By Neal Lineback and Mandy Lineback Gritzner, Geography in the NewsTM and Maps.com
As families head to the beaches for vacation each summer, some may secretly fear the presence of one of the fastest and most dangerous fish in the ocean—the great white shark—the largest predatory fish in the world.
The 1975 Steven Spielberg film “Jaws,” starring Roy Scheider, Robert Shaw and Richard Dryfuss, did a great deal to strike the fear of great white sharks in the general public. Ranked as the 56th greatest film ever made by the American Film Institute in 2008, “Jaws” remains a classic horror film.
A pair of huge white sharks have been tagged electronically by Ocearch Global Shark Tracker and can be followed online. “There’s a 3,546 pound shark named Mary Lee swimming through murky waters right off the Long Island coast. Read more: Among the dozens of researchers and scientists all over the globe who are monitoring Mary Lee’s every move is 68-year-old shark enthusiast Jo O’Keefe,” according to Carol Kuruvilla, New York Daily News, Jan. 31, 2013.
Despite having the “silver screen” reputation as a man-eater, however, great white shark attacks are quite rare. Its victims often survive, suggesting that this shark finds human flesh objectionable. Scientists question whether great whites are actually confused when they attack humans, mistaking their shadows for seals or other large prey.
The great white is found in temperate oceans, preferring a temperature ranging between 54 and 75 degrees F (12 and 24 degrees C). The shark lives off the coasts of North America, southern Africa, Australia (especially New South Wales and South Australia), New Zealand, Japan, Chile and parts of the Mediterranean. One of the densest known great white shark populations lives around Dyer Island, South Africa, which makes the area a prime shark research location. Great white sharks are rare in both polar and tropical waters.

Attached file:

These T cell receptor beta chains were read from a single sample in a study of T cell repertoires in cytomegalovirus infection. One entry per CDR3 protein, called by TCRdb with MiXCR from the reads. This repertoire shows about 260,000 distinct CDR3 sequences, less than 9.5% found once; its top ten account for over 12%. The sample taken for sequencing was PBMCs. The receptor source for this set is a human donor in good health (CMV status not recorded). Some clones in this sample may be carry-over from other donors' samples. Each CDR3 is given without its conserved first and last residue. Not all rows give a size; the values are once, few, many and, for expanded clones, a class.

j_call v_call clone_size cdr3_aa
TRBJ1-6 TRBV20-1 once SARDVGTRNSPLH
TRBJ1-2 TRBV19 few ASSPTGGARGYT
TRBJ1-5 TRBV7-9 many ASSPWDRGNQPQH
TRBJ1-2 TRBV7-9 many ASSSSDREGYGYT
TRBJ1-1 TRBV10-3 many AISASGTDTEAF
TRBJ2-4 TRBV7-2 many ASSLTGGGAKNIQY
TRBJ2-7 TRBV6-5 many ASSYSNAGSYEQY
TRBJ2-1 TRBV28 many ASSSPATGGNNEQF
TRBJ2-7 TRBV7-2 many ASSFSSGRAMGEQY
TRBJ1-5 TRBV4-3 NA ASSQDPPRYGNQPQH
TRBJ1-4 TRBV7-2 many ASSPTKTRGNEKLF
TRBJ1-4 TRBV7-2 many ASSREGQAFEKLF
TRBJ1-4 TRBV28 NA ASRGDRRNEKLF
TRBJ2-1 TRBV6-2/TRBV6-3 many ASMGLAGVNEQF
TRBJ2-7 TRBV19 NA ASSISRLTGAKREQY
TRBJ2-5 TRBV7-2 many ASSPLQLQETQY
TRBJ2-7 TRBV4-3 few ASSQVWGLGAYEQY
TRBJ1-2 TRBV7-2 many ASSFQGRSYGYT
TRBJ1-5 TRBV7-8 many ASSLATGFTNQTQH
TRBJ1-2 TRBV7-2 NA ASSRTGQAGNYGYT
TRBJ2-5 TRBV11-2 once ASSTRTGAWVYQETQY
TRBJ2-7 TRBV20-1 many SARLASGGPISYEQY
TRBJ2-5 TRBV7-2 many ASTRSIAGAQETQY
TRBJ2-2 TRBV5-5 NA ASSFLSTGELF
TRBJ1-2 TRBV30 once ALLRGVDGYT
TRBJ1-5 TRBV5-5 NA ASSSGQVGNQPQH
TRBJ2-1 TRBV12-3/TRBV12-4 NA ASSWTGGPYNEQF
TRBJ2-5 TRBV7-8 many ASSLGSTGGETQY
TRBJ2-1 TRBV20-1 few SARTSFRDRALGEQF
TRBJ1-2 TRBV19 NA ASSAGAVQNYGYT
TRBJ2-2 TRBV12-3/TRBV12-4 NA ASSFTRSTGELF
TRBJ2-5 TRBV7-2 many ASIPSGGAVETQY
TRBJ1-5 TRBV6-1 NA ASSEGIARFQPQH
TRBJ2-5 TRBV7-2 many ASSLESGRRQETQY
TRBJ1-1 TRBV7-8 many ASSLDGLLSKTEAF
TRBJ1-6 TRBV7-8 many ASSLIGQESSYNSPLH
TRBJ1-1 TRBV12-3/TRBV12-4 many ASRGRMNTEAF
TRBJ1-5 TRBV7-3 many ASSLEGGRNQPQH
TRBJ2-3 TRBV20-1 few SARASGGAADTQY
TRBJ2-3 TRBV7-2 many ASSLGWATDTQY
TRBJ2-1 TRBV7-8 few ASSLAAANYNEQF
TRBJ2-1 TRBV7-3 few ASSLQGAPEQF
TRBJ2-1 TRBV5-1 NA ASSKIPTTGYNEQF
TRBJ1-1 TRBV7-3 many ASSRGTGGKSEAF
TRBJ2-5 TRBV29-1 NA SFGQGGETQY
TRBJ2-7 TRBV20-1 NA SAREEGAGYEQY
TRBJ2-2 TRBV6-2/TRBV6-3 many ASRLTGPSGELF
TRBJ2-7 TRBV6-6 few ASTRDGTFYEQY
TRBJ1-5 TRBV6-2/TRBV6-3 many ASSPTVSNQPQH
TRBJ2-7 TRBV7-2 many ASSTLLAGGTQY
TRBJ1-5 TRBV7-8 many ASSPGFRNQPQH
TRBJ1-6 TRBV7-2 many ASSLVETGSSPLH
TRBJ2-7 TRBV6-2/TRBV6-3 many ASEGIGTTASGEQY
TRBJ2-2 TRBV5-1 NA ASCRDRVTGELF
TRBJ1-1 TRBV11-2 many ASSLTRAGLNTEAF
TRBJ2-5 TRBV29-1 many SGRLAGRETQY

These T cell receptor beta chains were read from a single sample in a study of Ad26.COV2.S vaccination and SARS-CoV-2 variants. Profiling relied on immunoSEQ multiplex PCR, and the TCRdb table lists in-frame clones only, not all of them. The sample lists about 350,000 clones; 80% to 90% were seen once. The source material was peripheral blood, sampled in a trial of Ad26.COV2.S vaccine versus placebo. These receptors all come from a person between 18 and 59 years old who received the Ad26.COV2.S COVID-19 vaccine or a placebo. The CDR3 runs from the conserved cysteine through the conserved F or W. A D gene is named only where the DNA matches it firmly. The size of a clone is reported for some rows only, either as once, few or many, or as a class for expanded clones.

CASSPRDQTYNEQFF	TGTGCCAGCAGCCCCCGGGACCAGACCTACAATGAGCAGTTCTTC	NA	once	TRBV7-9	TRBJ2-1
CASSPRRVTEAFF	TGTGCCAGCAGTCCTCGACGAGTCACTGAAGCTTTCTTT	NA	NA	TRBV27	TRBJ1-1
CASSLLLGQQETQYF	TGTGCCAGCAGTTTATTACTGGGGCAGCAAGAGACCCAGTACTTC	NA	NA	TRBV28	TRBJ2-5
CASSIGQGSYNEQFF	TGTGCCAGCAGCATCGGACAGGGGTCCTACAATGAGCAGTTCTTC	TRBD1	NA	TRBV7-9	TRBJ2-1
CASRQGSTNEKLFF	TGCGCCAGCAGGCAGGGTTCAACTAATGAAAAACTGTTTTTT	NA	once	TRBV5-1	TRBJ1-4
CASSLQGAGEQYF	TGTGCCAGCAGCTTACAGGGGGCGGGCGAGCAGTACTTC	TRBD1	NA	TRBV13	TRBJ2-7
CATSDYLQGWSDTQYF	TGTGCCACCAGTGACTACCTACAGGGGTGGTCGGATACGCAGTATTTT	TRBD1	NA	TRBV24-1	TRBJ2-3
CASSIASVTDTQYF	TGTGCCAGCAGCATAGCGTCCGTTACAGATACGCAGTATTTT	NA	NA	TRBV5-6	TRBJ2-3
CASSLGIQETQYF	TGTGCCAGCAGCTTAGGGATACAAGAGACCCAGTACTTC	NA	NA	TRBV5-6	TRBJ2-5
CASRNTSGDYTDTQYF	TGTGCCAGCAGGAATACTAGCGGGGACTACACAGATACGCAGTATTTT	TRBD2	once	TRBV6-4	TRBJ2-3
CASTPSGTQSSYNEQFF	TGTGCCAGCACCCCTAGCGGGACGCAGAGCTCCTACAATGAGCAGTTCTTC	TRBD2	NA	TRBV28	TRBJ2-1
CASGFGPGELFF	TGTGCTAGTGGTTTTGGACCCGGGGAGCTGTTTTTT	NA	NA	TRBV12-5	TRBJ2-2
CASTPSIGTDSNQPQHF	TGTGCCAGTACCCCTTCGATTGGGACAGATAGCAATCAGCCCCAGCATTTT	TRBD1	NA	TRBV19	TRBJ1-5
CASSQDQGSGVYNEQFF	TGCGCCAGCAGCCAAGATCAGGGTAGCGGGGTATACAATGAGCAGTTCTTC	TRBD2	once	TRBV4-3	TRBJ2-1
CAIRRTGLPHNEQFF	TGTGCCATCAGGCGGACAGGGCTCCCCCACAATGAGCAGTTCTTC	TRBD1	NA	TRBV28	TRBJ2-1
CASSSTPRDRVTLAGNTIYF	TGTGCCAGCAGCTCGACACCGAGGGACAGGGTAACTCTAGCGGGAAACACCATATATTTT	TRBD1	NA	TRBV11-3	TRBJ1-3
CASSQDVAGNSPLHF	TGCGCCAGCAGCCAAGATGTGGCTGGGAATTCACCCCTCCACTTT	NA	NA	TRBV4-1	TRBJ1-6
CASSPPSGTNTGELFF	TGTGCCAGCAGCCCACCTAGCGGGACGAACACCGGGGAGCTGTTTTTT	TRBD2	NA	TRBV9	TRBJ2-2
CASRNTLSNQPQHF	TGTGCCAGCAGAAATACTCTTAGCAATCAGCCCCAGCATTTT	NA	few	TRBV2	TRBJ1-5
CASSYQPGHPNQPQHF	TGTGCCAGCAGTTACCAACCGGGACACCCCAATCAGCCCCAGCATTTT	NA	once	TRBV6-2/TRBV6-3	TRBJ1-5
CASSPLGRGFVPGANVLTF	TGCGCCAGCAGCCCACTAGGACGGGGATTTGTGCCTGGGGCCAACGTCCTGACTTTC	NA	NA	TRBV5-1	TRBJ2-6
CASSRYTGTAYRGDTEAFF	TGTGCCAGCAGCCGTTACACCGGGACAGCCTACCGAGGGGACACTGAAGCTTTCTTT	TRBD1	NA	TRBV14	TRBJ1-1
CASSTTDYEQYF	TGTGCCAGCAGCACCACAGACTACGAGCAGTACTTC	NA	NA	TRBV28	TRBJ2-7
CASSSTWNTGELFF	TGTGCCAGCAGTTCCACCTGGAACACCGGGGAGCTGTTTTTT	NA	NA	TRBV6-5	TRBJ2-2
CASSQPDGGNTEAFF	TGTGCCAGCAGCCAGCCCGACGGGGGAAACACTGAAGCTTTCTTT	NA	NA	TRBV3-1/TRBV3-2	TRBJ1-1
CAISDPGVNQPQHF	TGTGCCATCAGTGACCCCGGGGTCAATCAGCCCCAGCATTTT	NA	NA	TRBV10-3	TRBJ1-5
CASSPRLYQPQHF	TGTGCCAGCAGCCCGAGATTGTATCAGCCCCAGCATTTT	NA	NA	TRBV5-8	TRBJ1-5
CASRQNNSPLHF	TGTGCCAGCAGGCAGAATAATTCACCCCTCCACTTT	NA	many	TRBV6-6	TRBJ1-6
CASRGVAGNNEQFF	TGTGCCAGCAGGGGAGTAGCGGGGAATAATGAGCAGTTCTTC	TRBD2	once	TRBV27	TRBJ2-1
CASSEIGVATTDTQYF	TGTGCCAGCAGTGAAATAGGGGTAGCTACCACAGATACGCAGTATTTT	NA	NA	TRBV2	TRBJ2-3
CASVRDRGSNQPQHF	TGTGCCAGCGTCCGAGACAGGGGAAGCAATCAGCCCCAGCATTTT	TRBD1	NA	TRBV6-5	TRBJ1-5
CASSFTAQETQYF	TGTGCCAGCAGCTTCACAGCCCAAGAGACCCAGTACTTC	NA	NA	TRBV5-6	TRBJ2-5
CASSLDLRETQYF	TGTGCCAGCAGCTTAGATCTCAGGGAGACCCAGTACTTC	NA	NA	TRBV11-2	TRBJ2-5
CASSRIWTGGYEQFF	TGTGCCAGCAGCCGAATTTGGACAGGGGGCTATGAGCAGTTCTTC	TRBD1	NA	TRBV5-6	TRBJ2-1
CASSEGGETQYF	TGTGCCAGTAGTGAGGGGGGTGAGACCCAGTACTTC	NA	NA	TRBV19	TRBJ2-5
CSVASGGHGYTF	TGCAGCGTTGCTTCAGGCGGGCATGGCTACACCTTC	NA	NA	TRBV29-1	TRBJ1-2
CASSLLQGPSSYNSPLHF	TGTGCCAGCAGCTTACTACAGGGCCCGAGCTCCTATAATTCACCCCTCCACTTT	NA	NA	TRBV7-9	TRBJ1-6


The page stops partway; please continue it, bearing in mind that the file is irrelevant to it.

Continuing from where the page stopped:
Great white sharks are large, averaging between 5,940 and 7,040 pounds (2,694 and 3,193 kg) and 12-20 feet (3.7-6 m) in length. The female is usually larger than the male. Its shape resembles a torpedo with a pointed tip, making this predator extremely fast in the water and amazingly efficient.
When the great white finds prey, it uses its 3,000 teeth situated in three rows to rip and tear the flesh. It does not chew its food, but swallows chunks of its prey whole. The shark can survive for up to two months without food.
The great white shark has numerous adaptive detectors used for hunting. It can monitor tastes in the water and detect changes in pressure and electrical activity. Like other fish, the great white has pressure sensors called a lateral line system. At close range, this system allows the shark to “feel” the pressure generated by moving prey. It can also see well despite limited underwater light. At an even closer distance, the great white can sense small electrical pulses coming from its prey.
Recent scientific evidence shows that great white shark numbers in the northeast Pacific Ocean are far fewer than previously thought. The International Union for Conservation of Nature (IUCN) lists the great white shark as “vulnerable.”
In recent years, global shark species in general have suffered steep declines. Scientists estimate that as many as one-third of the world’s sharks and other cartilaginous fishes are threatened. On the United States’ eastern seaboard, shark numbers have plunged, some as much as 90 percent. Environmental groups estimate that about 73 million sharks are killed globally each year.
Although sharks are rarely targeted for their flesh, commercial and recreational fishermen take them for their jaws, teeth and fins, or as trophy fish. Great white sharks that are taken during the long period between birth and sexual maturity (about 15 years) never reproduce, hindering population expansion.
The Bahamas passed a law to protect its shark species in 2011. The country has banned shark fishing in its waters, successfully converting all 243,000 square miles (630,000 sq. km) of the country’s territorial waters into a shark refuge. The Bahamas will prohibit the sale, import and export of shark products, many of which previously went to China. The demand for shark fins in China is particularly high as they are used in a popular Chinese soup.
Very little shark flesh is consumed. Many are killed only for their fins. Until humans cease killing threatened shark species, their numbers will likely continue declining. Bans like the one implemented in the Bahamas can help shark recovery.
Although the movie “Jaws” fueled a panic about aggressive great white sharks, the true facts are that attacks are few. Being injured in an auto accident on the way to the beach is far more likely than a shark attack. On the first warm day, let’s go swimming!
And that is Geography in the NewsTM.
Sources: GITN 1104 Great White Sharks, Aug.3, 2011; MCMXCVII International Masters Publishers AB. Wildlife Explorer, “Great White Shark,” Card 7; and http://www.bbc.co.uk/news/world-us-canada-14040902
Co-authors are Neal Lineback, Appalachian State University Professor Emeritus of Geography, and Geographer Mandy Lineback Gritzner. University News Director Jane Nicholson serves as technical editor.
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